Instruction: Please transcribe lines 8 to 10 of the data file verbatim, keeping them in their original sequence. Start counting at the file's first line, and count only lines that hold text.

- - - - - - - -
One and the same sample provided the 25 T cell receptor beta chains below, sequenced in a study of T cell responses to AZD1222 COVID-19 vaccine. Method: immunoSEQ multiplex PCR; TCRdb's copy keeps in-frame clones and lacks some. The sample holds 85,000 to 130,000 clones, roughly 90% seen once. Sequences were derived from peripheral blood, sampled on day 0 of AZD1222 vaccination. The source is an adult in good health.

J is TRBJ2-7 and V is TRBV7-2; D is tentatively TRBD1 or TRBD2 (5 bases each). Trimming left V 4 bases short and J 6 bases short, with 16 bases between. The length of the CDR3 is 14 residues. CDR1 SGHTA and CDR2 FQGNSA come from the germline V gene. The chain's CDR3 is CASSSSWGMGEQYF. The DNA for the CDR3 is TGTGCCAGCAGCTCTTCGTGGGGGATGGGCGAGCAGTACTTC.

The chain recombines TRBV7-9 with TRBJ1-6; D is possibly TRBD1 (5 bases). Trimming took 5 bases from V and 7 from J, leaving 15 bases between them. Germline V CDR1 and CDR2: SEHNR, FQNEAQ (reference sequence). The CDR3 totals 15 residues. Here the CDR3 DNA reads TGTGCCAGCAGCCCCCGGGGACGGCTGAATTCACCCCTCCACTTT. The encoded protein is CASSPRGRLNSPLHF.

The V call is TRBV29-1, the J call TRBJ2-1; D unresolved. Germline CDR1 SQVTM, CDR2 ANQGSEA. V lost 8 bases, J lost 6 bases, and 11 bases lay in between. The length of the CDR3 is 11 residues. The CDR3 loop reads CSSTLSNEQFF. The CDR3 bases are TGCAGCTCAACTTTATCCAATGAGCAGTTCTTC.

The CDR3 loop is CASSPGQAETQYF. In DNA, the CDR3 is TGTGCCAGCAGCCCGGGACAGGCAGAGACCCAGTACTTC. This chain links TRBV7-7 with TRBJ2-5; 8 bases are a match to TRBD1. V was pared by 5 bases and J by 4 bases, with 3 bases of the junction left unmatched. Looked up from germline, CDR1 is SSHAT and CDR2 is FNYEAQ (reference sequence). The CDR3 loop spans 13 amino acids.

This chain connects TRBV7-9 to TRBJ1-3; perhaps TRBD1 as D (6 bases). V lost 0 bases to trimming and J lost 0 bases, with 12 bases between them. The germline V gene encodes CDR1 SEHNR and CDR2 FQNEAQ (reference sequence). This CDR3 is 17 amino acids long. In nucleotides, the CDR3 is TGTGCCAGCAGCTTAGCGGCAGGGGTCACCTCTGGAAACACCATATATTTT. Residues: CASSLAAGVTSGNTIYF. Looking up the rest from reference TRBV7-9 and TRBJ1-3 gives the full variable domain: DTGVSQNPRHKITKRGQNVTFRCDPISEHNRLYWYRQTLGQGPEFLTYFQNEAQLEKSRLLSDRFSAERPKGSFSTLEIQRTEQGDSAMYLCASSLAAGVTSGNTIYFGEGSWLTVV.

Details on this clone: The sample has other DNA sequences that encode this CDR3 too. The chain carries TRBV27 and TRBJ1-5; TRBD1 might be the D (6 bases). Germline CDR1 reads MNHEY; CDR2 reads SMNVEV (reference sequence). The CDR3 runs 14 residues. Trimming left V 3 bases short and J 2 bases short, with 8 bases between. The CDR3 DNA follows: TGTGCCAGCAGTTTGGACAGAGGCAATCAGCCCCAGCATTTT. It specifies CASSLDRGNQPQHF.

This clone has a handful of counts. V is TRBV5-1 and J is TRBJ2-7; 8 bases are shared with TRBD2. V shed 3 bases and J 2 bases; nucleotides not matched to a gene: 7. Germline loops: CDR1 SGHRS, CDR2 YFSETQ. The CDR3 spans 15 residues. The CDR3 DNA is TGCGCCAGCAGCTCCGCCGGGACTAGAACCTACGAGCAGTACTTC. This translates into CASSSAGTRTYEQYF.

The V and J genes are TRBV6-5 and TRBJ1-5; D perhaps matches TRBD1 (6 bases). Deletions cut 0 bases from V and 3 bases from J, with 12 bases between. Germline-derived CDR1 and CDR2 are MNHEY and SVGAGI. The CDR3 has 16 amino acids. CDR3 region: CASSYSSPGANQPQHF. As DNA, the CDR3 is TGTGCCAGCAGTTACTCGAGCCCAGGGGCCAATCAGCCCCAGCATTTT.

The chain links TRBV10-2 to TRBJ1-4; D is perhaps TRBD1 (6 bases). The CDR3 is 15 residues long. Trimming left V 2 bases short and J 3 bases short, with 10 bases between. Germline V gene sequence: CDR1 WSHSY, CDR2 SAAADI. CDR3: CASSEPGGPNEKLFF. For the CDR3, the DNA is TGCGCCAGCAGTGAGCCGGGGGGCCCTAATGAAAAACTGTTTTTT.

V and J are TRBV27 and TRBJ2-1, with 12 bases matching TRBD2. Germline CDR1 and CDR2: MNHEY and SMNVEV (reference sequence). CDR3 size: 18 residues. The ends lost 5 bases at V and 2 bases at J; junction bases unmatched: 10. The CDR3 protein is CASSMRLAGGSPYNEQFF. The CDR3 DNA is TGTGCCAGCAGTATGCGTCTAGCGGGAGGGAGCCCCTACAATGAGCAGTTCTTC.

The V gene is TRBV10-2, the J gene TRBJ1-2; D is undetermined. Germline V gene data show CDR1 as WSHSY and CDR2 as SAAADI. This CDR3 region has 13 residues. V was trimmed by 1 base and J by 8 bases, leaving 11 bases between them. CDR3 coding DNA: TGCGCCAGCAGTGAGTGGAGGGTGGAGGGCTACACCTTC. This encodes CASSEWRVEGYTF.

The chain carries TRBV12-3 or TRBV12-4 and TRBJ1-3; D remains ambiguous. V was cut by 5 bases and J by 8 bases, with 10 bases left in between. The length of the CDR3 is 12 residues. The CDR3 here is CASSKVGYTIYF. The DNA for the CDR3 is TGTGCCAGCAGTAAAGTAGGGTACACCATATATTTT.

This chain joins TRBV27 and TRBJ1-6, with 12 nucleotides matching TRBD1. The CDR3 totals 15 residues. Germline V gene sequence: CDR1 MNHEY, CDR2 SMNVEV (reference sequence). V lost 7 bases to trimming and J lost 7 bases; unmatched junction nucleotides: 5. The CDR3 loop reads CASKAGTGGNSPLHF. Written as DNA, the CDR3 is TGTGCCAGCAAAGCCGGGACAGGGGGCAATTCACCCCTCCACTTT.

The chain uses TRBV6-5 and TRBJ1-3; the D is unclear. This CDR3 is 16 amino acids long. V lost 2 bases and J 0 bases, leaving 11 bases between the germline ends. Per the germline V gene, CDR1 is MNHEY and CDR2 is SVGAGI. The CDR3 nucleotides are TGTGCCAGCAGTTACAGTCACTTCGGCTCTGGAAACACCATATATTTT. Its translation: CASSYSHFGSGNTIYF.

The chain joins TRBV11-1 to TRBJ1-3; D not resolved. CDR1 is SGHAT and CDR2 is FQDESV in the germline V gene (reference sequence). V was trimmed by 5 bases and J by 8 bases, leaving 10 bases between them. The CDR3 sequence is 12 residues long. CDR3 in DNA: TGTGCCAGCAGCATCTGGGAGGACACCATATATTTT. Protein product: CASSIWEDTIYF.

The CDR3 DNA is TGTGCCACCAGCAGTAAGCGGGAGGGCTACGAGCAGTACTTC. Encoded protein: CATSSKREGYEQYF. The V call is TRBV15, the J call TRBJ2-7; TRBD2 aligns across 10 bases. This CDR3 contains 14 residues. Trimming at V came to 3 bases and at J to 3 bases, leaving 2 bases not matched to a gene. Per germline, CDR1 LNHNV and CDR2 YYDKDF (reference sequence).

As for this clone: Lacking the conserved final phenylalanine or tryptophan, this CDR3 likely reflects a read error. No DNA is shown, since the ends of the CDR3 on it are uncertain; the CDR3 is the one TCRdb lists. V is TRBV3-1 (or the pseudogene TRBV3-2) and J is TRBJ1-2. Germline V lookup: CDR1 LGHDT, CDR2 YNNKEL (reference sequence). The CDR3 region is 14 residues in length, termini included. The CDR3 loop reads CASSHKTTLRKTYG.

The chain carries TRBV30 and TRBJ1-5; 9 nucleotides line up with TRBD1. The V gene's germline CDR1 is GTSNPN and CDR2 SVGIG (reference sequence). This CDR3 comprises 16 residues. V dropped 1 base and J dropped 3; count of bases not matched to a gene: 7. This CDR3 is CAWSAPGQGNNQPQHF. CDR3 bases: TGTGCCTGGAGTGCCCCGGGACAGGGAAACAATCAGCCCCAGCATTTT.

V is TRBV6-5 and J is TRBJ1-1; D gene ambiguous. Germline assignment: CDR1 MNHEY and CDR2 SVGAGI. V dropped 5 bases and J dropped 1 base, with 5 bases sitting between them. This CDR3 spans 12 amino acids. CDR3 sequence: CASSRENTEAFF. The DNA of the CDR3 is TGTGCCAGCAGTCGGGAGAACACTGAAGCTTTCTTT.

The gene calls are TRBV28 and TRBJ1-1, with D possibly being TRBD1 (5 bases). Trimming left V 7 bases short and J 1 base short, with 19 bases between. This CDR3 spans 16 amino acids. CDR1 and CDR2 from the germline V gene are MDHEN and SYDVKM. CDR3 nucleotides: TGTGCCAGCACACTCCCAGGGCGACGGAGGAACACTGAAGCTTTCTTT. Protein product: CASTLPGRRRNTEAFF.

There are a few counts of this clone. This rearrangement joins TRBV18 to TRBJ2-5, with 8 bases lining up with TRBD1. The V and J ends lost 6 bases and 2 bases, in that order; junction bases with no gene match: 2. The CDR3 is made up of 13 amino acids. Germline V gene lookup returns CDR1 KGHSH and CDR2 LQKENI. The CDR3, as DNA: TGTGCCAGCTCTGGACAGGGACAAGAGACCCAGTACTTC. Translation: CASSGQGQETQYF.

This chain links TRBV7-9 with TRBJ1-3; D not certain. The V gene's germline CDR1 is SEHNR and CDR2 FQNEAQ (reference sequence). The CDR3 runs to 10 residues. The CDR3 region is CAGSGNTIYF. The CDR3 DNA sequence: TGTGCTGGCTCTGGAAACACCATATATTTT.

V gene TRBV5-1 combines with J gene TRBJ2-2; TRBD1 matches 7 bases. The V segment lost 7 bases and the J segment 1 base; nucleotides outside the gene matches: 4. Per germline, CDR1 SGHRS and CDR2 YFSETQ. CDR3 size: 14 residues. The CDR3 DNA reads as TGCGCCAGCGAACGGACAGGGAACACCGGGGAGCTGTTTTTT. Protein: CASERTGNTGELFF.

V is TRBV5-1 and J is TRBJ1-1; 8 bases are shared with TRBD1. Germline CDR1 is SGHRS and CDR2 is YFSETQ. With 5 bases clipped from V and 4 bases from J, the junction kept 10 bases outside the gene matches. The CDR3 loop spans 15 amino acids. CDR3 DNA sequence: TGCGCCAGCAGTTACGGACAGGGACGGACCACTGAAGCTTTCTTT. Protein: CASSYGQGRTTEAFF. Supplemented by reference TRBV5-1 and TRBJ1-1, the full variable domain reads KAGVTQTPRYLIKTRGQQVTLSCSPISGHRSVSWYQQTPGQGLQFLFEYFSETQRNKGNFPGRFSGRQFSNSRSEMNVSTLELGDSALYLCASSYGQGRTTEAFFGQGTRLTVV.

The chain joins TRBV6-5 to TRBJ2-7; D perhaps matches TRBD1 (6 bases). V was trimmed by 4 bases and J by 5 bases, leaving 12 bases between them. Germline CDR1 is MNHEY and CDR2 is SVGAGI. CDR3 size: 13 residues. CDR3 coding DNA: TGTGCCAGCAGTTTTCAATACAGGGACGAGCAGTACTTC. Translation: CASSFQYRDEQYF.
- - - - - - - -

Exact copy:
This clone has a handful of counts. V is TRBV5-1 and J is TRBJ2-7; 8 bases are shared with TRBD2. V shed 3 bases and J 2 bases; nucleotides not matched to a gene: 7. Germline loops: CDR1 SGHRS, CDR2 YFSETQ. The CDR3 spans 15 residues. The CDR3 DNA is TGCGCCAGCAGCTCCGCCGGGACTAGAACCTACGAGCAGTACTTC. This translates into CASSSAGTRTYEQYF.

The V and J genes are TRBV6-5 and TRBJ1-5; D perhaps matches TRBD1 (6 bases). Deletions cut 0 bases from V and 3 bases from J, with 12 bases between. Germline-derived CDR1 and CDR2 are MNHEY and SVGAGI. The CDR3 has 16 amino acids. CDR3 region: CASSYSSPGANQPQHF. As DNA, the CDR3 is TGTGCCAGCAGTTACTCGAGCCCAGGGGCCAATCAGCCCCAGCATTTT.

The chain links TRBV10-2 to TRBJ1-4; D is perhaps TRBD1 (6 bases). The CDR3 is 15 residues long. Trimming left V 2 bases short and J 3 bases short, with 10 bases between. Germline V gene sequence: CDR1 WSHSY, CDR2 SAAADI. CDR3: CASSEPGGPNEKLFF. For the CDR3, the DNA is TGCGCCAGCAGTGAGCCGGGGGGCCCTAATGAAAAACTGTTTTTT.